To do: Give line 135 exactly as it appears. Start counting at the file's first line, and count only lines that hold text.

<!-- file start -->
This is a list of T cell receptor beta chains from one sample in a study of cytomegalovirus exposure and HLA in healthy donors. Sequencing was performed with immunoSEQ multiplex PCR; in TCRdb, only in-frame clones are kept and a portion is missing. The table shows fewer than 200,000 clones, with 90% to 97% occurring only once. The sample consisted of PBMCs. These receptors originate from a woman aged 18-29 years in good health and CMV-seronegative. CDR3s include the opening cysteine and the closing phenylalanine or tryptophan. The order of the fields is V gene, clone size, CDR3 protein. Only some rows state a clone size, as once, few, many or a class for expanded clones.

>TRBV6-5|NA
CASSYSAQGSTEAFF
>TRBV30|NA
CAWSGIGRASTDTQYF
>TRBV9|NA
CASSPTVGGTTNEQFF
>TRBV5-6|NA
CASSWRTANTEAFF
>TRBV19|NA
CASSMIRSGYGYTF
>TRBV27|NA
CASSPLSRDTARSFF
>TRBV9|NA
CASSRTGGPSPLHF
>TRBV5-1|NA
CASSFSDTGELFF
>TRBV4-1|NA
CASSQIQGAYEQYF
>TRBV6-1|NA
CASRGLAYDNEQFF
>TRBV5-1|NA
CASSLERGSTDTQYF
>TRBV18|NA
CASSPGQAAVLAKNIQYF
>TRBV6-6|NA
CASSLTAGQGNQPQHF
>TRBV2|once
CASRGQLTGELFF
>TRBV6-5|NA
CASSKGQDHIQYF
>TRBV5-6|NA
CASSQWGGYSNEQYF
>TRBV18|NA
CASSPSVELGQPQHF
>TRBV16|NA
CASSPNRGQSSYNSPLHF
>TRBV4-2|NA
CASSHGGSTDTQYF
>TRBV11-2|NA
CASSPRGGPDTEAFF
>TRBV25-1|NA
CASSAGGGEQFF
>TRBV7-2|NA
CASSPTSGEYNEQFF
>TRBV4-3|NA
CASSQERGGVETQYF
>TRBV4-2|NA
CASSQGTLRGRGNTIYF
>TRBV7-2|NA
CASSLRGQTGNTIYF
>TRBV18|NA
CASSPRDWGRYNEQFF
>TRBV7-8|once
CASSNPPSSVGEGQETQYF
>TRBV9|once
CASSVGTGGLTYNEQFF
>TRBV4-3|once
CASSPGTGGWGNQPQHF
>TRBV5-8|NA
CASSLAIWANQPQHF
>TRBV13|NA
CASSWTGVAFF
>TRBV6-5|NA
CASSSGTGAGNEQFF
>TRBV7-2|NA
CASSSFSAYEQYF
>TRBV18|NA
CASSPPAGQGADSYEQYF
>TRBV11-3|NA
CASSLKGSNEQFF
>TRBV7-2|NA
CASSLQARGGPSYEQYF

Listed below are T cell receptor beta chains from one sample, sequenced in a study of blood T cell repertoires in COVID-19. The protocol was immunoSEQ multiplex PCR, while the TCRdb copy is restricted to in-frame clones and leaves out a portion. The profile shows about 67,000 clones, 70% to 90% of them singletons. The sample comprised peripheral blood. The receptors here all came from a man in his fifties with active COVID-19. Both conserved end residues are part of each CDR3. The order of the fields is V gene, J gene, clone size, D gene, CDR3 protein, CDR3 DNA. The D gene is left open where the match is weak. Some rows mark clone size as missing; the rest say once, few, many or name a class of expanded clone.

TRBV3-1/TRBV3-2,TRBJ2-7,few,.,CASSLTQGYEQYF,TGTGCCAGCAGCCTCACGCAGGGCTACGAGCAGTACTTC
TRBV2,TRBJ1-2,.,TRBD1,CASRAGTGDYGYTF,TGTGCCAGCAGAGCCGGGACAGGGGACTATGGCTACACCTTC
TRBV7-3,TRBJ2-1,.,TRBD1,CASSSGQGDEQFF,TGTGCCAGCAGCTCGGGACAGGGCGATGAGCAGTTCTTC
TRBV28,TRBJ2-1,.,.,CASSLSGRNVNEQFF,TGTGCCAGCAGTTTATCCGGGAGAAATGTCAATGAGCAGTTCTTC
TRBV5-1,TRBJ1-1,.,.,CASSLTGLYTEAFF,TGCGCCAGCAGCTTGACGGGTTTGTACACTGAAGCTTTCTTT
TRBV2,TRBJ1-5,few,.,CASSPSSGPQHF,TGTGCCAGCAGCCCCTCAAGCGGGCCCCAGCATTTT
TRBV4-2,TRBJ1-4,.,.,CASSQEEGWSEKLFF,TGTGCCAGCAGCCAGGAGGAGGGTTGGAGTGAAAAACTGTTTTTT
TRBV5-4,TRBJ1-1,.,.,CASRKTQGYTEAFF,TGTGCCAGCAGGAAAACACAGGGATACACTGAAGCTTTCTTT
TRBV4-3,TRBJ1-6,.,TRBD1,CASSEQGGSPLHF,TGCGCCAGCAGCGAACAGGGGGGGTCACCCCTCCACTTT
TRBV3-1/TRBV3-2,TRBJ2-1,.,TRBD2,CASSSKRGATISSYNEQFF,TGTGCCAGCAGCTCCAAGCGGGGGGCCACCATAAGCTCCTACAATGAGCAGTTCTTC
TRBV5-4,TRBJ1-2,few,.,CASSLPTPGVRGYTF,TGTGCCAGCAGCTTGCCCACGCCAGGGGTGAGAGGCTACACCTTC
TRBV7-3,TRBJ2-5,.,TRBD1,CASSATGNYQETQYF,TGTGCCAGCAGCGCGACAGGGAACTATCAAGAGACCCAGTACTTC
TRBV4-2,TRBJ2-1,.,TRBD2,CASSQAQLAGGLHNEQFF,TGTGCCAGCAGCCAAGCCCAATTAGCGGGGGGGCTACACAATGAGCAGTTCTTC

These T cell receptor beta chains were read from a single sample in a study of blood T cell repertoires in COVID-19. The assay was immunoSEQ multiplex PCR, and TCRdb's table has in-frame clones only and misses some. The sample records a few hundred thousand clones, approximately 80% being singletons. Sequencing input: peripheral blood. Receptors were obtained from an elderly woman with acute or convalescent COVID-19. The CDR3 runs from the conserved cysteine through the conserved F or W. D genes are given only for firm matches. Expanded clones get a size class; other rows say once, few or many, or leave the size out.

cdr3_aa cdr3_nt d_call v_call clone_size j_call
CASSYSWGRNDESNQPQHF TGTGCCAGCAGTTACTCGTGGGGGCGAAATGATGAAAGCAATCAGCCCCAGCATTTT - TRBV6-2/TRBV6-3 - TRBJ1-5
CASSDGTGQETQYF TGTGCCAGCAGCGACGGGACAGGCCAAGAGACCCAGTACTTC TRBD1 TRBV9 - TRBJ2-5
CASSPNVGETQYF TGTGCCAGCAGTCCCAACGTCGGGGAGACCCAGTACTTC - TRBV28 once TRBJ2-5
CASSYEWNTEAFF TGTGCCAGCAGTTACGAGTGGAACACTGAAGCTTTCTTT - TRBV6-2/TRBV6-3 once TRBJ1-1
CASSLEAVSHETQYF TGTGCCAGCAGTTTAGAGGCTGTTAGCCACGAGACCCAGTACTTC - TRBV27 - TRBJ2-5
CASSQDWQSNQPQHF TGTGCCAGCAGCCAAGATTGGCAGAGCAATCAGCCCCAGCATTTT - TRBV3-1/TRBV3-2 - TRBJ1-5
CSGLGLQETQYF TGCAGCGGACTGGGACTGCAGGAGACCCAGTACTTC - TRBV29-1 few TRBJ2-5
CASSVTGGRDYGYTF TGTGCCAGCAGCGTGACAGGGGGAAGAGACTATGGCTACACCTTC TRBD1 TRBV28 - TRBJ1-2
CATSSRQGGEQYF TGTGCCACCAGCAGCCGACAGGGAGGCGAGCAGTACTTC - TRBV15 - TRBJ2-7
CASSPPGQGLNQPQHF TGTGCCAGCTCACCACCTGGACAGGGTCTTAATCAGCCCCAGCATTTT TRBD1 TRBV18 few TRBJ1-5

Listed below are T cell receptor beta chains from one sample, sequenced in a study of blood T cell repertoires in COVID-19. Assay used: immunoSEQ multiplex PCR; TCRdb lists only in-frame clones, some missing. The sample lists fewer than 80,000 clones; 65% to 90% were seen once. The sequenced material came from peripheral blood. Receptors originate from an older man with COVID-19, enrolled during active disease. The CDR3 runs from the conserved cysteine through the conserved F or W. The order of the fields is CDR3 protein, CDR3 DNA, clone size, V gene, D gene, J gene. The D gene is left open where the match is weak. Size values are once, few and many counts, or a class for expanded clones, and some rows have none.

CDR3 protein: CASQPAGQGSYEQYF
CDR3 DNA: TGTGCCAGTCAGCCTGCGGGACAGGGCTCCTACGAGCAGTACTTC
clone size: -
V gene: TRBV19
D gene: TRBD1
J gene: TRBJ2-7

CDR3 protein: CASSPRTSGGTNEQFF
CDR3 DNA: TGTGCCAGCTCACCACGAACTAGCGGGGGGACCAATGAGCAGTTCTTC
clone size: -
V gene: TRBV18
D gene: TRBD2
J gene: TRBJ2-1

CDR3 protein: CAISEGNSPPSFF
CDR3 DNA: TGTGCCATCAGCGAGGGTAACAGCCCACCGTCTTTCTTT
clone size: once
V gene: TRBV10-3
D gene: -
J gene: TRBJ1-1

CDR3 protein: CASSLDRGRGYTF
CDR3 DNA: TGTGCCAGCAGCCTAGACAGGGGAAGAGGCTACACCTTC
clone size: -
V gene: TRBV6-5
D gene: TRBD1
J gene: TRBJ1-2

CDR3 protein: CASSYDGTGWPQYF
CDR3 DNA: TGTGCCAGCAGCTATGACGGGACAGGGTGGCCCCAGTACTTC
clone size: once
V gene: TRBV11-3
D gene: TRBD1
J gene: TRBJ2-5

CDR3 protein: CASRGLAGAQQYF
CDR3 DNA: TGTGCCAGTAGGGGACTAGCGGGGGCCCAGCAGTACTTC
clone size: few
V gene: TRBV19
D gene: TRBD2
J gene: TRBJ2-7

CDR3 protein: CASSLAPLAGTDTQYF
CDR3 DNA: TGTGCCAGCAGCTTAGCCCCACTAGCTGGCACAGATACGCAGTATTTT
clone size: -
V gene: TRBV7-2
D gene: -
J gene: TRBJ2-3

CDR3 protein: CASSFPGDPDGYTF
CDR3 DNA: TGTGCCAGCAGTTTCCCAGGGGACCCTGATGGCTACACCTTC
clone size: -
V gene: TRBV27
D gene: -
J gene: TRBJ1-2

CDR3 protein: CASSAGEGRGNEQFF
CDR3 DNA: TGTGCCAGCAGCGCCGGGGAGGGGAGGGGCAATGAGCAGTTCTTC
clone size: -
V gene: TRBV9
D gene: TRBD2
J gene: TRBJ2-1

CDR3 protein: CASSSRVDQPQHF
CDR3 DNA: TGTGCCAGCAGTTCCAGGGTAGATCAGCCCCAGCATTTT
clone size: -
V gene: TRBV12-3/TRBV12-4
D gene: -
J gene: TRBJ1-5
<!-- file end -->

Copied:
D gene: TRBD2